San Jose Costa Rica
Same-sex couples in Costa Rica may marry from May 26, when a judicial provision that authorizes these marriages will enter into force, although it will not have the party atmosphere expected by the containment measures of the new coronavirus.
A 2018 ruling of the constitutional chamber of the Supreme Court of Justice (CSJ) will take effect next Tuesday, and the community of sexual diversity is preparing to celebrate the first marriages with virtual parties, in compliance with the sanitary measures against the spread of the covid-19.
“Before the pandemic we had a big party planned at the national level,” Gia Miranda, executive director of the Yes I Accept Costa Rica campaign, told ..
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Instead, he explained, there will be a “commemoration” that will begin Monday night with a live broadcast on state television, broadcast by social networks and other channels, with a historical review of the fight for equal marriage and greetings from international and local personalities.
The broadcast will include the first marriage between two women at 00H01 (06H01 GMT) on Tuesday.
With 5 million inhabitants, Costa Rica is a religious country and its constitution establishes that Catholicism is the official religion of the State.
“Same-sex couples have waited for many decades for the recognition of their rights on equal terms,” LBGTI Presidential Commissioner for the Population, Luis Salazar, told ..
“They pay the same taxes as any other citizen, they have the same obligations under the law, but sexual orientation became a discriminatory condition to deny them their rights,” the lawyer and activist claimed.
His comment pointed to an attempt by conservative deputies to ask the CSJ for an indefinite postponement of the entry into force of the right to equal marriage, arguing that they need time to legislate on it.
The president of the Legislative Assembly (parliament), evangelical pastor Eduardo Cruickshank, supported the request, noting on social media that he was “committed to defending the family as established and pleases our Heavenly Father.”
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Salazar recalled that in 2000 the constitutional chamber urged Congress to legislate on the subject, and since 2010 bills began to be presented, none of which came to be voted on.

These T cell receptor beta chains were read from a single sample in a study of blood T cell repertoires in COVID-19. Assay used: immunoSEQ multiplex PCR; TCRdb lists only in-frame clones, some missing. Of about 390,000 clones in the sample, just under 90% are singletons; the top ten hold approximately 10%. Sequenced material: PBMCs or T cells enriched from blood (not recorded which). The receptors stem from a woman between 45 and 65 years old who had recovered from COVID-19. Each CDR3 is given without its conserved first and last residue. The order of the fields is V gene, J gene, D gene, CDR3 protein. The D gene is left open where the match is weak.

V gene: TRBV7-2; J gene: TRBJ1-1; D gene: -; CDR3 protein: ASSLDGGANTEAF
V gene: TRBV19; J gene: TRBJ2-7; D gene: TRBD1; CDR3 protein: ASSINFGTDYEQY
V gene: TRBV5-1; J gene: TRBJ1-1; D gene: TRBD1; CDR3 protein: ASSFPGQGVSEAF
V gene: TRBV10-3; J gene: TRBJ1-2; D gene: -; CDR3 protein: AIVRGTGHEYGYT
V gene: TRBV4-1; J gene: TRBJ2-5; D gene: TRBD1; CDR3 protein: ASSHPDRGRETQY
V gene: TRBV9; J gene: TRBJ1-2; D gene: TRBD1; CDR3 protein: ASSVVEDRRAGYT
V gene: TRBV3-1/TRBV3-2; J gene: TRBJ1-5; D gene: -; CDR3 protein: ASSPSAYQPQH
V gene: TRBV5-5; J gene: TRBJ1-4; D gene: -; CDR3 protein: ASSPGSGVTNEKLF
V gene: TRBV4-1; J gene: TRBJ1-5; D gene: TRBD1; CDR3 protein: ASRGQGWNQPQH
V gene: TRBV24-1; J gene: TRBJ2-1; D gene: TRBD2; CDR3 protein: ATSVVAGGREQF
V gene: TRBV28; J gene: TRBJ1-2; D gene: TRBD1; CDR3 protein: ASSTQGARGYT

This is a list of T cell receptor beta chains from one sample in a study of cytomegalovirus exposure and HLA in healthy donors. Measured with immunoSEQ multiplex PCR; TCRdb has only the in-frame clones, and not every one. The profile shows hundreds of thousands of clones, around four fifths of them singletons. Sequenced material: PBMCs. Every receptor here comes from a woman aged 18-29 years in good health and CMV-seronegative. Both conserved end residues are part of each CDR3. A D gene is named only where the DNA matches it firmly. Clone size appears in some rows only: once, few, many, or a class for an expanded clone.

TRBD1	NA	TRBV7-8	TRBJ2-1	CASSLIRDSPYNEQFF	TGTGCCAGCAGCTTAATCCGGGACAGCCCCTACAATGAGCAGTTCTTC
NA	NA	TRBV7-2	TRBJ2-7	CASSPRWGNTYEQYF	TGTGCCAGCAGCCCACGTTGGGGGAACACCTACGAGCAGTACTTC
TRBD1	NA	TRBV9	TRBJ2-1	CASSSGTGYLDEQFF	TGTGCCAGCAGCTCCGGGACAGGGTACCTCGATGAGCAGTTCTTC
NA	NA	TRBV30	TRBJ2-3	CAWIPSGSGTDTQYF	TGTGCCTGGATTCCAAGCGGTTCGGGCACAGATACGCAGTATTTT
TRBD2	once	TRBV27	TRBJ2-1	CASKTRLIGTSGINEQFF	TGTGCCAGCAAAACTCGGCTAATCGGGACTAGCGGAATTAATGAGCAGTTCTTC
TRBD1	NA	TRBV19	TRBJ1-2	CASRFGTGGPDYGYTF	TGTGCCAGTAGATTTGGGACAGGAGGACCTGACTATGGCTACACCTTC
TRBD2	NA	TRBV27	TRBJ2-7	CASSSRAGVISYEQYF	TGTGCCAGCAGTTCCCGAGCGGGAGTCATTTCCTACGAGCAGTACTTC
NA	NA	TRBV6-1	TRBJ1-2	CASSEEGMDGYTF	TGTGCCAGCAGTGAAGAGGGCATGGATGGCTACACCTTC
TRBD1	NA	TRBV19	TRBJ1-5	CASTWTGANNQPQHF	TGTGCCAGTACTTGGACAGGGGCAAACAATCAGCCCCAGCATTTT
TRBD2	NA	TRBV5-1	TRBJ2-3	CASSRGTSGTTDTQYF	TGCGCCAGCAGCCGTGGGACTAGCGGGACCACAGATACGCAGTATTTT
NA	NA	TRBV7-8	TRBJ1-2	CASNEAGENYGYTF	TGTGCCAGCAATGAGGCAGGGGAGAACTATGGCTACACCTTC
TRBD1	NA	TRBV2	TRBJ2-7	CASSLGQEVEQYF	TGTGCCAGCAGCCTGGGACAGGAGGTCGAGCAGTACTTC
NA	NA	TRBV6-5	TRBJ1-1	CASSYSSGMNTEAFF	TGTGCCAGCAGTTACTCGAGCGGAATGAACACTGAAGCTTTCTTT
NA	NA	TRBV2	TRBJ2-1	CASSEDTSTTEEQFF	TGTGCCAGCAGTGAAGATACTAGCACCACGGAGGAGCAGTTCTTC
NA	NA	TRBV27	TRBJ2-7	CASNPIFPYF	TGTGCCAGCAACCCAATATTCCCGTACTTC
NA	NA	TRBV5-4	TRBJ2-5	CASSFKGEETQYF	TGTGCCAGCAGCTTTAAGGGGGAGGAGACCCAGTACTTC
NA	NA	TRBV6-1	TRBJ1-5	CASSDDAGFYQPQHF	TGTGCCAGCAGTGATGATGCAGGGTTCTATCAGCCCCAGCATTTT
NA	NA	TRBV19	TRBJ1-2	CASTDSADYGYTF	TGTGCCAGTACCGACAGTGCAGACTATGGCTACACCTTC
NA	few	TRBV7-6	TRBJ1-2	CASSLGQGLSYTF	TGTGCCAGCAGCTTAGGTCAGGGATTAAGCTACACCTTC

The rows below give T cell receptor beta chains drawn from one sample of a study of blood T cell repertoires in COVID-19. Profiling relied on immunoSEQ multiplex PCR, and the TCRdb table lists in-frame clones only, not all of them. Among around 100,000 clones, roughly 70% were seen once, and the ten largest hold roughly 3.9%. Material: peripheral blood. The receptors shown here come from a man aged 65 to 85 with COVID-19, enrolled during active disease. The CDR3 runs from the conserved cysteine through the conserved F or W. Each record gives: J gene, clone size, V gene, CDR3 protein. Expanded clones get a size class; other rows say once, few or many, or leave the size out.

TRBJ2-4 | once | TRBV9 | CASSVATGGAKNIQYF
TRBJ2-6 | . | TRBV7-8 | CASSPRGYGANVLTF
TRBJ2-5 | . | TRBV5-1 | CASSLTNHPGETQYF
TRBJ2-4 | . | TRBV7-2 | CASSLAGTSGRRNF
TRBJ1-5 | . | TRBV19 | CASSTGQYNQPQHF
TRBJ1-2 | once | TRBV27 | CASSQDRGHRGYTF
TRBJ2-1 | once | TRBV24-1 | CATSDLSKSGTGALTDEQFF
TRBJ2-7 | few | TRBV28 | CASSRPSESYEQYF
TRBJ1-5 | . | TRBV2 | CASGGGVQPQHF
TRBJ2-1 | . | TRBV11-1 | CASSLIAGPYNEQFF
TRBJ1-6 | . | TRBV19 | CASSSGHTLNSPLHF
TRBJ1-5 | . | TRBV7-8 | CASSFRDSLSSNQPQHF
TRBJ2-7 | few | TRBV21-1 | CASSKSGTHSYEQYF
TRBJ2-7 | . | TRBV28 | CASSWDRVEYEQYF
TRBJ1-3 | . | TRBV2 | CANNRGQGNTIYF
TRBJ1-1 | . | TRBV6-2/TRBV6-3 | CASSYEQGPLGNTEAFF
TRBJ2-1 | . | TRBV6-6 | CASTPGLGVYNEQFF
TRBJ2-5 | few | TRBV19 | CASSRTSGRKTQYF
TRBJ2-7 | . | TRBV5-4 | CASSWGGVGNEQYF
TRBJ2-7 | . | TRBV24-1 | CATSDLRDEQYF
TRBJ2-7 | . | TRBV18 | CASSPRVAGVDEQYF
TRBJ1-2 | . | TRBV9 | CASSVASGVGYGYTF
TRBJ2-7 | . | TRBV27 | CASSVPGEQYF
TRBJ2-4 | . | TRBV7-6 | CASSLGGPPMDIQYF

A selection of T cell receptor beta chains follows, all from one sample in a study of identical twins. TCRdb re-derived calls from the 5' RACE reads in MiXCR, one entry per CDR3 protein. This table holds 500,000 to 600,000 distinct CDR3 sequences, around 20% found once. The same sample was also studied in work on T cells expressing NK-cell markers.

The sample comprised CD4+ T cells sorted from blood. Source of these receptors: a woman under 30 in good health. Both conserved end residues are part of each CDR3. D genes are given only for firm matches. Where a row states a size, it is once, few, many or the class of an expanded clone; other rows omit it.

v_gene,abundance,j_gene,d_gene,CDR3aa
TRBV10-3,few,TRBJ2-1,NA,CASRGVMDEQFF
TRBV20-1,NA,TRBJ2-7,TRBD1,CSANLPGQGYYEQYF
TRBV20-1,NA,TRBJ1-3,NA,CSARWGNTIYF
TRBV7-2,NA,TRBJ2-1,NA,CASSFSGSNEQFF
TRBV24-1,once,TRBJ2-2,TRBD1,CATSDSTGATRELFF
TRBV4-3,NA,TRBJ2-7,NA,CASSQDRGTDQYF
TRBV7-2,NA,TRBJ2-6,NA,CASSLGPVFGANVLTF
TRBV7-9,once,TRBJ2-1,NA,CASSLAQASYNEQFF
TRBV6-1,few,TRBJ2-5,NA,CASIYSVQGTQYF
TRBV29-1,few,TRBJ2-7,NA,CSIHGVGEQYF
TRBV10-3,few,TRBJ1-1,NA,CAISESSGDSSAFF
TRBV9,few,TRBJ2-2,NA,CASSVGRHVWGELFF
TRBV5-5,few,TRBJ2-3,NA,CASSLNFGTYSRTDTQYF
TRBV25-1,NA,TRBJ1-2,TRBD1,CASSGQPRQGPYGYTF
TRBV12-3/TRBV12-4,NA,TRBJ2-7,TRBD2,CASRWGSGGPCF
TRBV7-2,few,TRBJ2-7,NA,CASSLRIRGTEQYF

“There is a lack of political will, there has been no interest in protecting the rights of the LGBTI population,” Salazar said.
The issue gained new prominence in Costa Rica when in January 2018 the Inter-American Court of Human Rights (IACHR) issued an advisory opinion, at the request of San José, in which it determined that a homosexual couple has the same marital rights as a heterosexual couple .
Based on that resolution, the CSJ declared unconstitutional the norm of the Family Code that prevents same-sex marriage and gave the legislature 18 months to prepare new regulations.
It was foreseen that in the event that Congress did not legislate on the subject, as it happened, the equal marriage would automatically take effect when the term expires on May 26.
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Miranda recognized that there is a fight that continues from the entry into force of equal marriage to educate the population.
“A legal change does not imply that there is a social change, but it is an enormous advance, a wonderful milestone in the history of Costa Rica,” he said.
In his opinion, the change implies that “at a legal level we are no longer going to have second-class citizens,” and with this, all families are going to be protected under the law, regardless of how they are made up.
He indicated that there are more than 1,140 single parent families in Costa Rica, according to the 2011 census, and the legal change implies that your children will no longer be unprotected under the law.
“We already have to turn the page, we have to understand that this has nothing to do with religious beliefs, it has to do with basic rights,” Miranda said.